I'm shopping for a co-op and hope to buy in the next few months. With interest rates going up, does it make sense to lower my mortgage rate by buying points upfront?
The answer depends on the size of the mortgage you're taking as well as how long you intend to live in the co-op, our experts say.
Mortgage interest rates are indeed rising. For 30-year, fixed-rate home loans, for instance, interest rates have reached 5 percent, the highest since February 2011, USA Today reports. One method that borrowers can offset this is the purchase of points, fees that buyers can pay to their mortgage lenders upon closing that help to reduce the interest rate on monthly payments.
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One point is typically equivalent to one percent of the home's total purchase price and costs about $1,000. Investopedia has a mathematical breakdown here of how exactly purchasing points can provide savings to buyers.
Whether buying points is right for you depends on the type of mortgage you plan to take.
"It is better to take the longest and lowest rate you can, depending on how long you plan to be in the home," says Deanna Kory, a broker with Corcoran. "For a starter apartment, common wisdom says [you will live there] five to seven years. For a long-term home, it may be better to do a 15-year mortgage, but it depends on your individual financial situation."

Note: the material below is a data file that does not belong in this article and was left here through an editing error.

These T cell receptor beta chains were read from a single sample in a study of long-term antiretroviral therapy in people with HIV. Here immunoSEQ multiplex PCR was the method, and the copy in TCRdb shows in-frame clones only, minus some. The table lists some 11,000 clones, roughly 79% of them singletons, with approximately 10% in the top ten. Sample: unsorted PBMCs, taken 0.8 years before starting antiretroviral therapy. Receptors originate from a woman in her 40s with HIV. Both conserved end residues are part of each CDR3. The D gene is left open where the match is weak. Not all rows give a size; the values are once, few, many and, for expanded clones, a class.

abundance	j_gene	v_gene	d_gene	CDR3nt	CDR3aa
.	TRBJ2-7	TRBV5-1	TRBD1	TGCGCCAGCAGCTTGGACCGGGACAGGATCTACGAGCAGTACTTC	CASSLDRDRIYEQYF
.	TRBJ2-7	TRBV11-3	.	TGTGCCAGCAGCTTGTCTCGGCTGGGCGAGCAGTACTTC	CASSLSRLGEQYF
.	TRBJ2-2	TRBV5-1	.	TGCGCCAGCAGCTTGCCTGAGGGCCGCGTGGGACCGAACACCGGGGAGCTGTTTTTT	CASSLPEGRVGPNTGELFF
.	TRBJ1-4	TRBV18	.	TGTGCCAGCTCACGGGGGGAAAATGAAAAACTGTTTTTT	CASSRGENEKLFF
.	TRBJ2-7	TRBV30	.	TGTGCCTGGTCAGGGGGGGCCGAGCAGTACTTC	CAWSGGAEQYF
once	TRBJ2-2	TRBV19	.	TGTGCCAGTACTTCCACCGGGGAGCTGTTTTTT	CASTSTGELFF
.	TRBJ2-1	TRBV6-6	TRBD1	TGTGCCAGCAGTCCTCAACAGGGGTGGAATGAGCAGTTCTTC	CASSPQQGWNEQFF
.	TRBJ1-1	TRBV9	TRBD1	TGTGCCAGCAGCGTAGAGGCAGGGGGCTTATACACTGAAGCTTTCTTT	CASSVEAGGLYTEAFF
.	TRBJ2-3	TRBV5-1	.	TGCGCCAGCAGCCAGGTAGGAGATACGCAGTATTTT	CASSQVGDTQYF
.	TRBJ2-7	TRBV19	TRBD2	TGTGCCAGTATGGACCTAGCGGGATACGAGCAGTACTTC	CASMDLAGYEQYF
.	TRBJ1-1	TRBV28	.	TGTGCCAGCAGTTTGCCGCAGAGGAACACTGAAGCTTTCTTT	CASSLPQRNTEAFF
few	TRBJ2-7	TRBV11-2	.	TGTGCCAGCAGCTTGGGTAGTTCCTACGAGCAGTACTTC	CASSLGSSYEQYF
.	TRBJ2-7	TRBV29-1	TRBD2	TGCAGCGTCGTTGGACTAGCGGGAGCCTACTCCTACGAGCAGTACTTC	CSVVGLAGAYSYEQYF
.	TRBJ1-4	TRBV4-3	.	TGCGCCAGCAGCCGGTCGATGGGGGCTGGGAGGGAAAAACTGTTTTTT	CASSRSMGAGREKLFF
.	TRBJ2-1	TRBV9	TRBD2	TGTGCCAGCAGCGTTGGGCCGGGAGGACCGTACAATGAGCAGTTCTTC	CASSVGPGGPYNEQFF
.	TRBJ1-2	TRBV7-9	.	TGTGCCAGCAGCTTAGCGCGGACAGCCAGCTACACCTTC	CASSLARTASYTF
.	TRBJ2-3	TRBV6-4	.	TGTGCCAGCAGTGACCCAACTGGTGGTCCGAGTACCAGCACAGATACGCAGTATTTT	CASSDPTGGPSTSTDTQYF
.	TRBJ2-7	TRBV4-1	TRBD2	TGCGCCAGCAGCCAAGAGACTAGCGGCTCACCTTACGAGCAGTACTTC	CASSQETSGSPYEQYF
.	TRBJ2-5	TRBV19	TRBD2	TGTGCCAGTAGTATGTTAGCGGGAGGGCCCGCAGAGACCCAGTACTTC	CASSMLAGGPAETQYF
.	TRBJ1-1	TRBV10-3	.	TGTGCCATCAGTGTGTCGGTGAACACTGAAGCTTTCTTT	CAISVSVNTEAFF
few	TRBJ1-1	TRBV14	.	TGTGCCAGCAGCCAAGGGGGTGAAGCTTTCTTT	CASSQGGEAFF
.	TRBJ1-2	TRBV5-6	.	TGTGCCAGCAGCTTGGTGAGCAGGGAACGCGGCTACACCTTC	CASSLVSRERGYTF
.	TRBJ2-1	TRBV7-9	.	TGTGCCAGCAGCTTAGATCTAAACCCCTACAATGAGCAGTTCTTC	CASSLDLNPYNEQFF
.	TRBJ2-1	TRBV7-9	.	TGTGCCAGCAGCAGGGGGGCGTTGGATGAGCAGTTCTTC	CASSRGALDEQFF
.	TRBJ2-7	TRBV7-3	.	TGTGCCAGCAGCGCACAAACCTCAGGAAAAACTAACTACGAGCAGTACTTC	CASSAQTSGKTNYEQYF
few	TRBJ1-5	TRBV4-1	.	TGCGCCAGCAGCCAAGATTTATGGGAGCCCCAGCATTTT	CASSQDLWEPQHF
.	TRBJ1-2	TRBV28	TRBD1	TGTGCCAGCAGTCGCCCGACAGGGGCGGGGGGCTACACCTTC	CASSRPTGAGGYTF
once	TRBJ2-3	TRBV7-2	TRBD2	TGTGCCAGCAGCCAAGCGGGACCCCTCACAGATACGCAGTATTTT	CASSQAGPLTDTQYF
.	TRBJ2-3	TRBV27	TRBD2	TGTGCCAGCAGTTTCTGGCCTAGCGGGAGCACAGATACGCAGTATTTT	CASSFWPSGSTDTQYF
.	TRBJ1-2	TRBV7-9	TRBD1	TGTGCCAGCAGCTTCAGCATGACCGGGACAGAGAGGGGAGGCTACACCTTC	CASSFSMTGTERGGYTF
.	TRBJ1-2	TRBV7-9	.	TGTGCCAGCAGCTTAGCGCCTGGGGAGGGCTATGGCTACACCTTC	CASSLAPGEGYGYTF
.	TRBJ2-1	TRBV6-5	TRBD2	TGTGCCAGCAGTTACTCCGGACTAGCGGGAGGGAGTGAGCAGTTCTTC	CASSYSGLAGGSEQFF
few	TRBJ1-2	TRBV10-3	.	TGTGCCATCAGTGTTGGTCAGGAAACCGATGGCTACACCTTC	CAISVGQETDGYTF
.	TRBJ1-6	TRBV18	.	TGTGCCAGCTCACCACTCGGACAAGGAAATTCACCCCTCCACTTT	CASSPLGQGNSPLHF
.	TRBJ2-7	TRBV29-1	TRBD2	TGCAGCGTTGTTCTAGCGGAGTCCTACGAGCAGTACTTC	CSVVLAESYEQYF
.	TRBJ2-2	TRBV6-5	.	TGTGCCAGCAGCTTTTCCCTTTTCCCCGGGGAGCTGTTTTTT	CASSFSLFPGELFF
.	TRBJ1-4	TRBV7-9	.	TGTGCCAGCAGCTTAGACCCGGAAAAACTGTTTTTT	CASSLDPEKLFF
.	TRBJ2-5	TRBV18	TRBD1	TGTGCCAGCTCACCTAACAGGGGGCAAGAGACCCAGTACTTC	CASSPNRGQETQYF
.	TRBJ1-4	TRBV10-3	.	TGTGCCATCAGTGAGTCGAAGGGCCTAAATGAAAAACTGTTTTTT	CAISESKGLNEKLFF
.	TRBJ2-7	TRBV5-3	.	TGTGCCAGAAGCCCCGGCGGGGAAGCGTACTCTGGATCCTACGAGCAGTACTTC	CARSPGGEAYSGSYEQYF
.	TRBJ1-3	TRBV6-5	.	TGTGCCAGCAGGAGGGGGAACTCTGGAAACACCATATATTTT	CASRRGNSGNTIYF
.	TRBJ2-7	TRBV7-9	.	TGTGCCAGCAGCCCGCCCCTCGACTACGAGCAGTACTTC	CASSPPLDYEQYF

For buyers who plan to live in their homes for less than a decade, it's probably not worthwhile to purchase points, says Brittney Baldwin, vice president and loan officer at National Cooperative Bank (FYI, a Brick sponsor.)
"For example, on a $100,000 loan, with a rate of 4.875 percent, the monthly estimated payment would be about $530. If you pay one point today, you would be looking at a rate of about 4.75 percent and the monthly payment of about $522," she explains. "One point would be about $1,000. It potentially would take you more than 10 years until you would start to see that savings."
You should only buy points upfront, then, if your plans for the co-op are long-term.
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